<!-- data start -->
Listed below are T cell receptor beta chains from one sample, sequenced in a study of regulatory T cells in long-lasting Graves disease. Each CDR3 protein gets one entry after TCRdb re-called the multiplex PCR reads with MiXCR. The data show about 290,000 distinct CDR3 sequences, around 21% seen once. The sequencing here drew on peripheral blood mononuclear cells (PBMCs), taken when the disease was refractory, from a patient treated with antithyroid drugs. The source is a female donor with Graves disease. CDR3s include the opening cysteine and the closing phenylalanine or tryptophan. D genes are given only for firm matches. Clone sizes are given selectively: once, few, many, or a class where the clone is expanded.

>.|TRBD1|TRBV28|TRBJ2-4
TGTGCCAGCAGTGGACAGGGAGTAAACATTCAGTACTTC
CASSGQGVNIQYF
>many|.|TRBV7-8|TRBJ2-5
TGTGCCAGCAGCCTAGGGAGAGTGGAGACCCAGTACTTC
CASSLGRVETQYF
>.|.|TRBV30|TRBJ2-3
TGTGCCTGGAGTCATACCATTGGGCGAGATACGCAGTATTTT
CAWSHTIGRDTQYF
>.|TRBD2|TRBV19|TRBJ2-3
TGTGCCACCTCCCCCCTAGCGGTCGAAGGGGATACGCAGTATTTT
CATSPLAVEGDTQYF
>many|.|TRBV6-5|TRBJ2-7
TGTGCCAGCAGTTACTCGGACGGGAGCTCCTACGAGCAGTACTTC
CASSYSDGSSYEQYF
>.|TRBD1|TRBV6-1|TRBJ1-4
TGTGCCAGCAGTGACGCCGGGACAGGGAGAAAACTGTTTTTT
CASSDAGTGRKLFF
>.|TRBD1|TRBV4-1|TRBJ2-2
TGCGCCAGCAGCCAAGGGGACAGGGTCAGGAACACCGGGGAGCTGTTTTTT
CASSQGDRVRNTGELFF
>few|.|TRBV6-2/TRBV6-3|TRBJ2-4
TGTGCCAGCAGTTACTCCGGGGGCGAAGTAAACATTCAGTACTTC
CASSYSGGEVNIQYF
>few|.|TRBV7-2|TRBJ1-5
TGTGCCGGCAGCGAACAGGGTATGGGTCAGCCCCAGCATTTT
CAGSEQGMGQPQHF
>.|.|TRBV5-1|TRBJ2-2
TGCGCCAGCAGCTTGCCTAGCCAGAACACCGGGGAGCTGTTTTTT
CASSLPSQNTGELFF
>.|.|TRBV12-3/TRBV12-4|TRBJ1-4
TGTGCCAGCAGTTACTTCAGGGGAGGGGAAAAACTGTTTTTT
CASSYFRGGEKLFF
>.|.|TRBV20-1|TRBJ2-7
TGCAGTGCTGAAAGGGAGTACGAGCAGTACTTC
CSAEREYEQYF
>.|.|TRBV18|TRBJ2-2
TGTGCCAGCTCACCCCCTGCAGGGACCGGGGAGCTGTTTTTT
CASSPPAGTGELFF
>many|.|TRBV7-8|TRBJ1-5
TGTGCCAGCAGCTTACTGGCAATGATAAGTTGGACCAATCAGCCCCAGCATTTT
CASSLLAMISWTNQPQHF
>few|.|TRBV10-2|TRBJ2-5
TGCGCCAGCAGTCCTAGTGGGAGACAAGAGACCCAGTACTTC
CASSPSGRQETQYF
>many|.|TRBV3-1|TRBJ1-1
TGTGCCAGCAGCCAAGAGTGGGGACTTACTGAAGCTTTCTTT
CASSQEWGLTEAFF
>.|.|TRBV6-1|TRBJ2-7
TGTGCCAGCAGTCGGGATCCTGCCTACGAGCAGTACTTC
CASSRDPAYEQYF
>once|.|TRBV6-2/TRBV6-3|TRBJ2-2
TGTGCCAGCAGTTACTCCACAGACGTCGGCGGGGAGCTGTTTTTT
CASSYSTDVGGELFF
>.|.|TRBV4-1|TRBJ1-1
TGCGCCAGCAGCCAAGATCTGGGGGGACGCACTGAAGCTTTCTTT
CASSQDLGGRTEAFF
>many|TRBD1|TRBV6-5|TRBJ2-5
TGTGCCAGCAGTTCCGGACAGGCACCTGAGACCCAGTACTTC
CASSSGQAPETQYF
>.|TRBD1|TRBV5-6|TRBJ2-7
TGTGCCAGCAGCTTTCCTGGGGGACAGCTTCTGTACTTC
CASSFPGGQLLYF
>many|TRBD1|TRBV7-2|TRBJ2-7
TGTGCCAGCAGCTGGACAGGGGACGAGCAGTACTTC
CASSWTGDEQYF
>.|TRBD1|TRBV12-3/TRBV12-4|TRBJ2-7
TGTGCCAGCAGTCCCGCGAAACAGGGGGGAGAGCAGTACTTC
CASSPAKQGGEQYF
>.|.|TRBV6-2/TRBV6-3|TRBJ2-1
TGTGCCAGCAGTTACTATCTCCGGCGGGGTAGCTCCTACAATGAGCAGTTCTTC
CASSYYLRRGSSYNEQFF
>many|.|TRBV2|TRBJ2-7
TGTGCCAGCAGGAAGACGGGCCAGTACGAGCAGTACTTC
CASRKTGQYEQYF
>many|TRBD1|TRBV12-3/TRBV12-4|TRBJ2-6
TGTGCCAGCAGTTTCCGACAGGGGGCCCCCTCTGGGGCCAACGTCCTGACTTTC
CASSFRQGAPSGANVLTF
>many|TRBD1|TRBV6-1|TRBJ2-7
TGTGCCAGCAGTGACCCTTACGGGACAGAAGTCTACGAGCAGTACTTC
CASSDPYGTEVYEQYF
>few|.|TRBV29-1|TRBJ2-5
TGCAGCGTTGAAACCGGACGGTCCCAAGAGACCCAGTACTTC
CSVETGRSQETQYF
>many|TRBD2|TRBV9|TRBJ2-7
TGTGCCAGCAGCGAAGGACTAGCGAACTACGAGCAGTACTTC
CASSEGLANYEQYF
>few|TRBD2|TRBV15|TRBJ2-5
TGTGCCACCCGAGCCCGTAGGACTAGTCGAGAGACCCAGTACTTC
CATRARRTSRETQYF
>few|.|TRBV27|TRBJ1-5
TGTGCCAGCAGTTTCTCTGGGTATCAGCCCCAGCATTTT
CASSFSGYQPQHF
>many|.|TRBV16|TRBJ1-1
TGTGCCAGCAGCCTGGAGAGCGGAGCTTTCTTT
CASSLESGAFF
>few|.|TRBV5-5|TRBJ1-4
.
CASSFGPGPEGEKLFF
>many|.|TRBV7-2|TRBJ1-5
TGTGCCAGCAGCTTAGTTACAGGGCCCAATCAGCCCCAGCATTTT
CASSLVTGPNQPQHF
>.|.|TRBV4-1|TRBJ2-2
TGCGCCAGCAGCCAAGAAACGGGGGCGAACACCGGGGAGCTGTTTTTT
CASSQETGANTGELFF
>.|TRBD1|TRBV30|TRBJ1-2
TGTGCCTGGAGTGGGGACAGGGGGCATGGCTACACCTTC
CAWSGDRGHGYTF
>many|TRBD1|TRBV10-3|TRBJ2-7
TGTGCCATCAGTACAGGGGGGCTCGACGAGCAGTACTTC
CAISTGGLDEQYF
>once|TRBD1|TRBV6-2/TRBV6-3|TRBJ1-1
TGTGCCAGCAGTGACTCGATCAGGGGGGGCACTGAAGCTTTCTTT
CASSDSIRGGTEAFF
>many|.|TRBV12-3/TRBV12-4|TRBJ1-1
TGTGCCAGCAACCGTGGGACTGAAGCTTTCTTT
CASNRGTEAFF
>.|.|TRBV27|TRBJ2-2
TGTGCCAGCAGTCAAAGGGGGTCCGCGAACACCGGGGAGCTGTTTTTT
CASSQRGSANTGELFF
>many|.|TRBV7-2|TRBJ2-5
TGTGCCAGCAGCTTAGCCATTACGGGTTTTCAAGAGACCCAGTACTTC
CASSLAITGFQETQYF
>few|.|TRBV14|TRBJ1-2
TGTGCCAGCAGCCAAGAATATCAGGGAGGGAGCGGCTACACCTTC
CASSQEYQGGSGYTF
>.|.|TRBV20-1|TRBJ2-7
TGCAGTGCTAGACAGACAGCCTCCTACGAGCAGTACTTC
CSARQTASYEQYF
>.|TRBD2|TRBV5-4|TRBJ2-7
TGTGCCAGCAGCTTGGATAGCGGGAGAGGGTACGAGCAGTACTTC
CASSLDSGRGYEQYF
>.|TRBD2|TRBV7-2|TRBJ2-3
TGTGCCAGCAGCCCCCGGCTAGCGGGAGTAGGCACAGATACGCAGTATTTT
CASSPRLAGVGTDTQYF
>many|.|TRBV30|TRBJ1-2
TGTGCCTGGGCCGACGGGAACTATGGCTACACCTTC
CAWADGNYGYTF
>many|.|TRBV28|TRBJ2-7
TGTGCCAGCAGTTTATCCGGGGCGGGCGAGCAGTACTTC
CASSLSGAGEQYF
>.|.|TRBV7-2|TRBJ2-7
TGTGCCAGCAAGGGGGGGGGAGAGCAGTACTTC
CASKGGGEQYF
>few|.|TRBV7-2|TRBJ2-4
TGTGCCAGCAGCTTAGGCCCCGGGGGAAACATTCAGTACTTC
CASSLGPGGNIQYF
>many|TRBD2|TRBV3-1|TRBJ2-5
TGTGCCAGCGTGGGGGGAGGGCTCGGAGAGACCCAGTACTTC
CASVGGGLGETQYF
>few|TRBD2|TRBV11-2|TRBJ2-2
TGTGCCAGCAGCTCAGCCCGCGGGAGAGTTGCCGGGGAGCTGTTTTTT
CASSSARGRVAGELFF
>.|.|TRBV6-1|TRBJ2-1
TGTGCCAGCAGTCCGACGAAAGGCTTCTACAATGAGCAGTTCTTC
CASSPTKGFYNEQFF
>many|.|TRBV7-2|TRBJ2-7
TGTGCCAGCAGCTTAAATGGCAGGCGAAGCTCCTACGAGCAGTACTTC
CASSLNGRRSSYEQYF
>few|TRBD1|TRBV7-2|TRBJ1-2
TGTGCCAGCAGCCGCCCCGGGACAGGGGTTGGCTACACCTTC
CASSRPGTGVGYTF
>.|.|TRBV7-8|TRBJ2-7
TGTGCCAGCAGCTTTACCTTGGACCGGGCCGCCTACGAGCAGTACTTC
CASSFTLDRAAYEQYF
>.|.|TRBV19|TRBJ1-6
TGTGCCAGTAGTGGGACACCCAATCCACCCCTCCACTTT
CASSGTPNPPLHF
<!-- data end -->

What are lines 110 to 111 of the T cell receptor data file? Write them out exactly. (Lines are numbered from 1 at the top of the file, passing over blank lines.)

>many|TRBD1|TRBV10-3|TRBJ2-7
TGTGCCATCAGTACAGGGGGGCTCGACGAGCAGTACTTC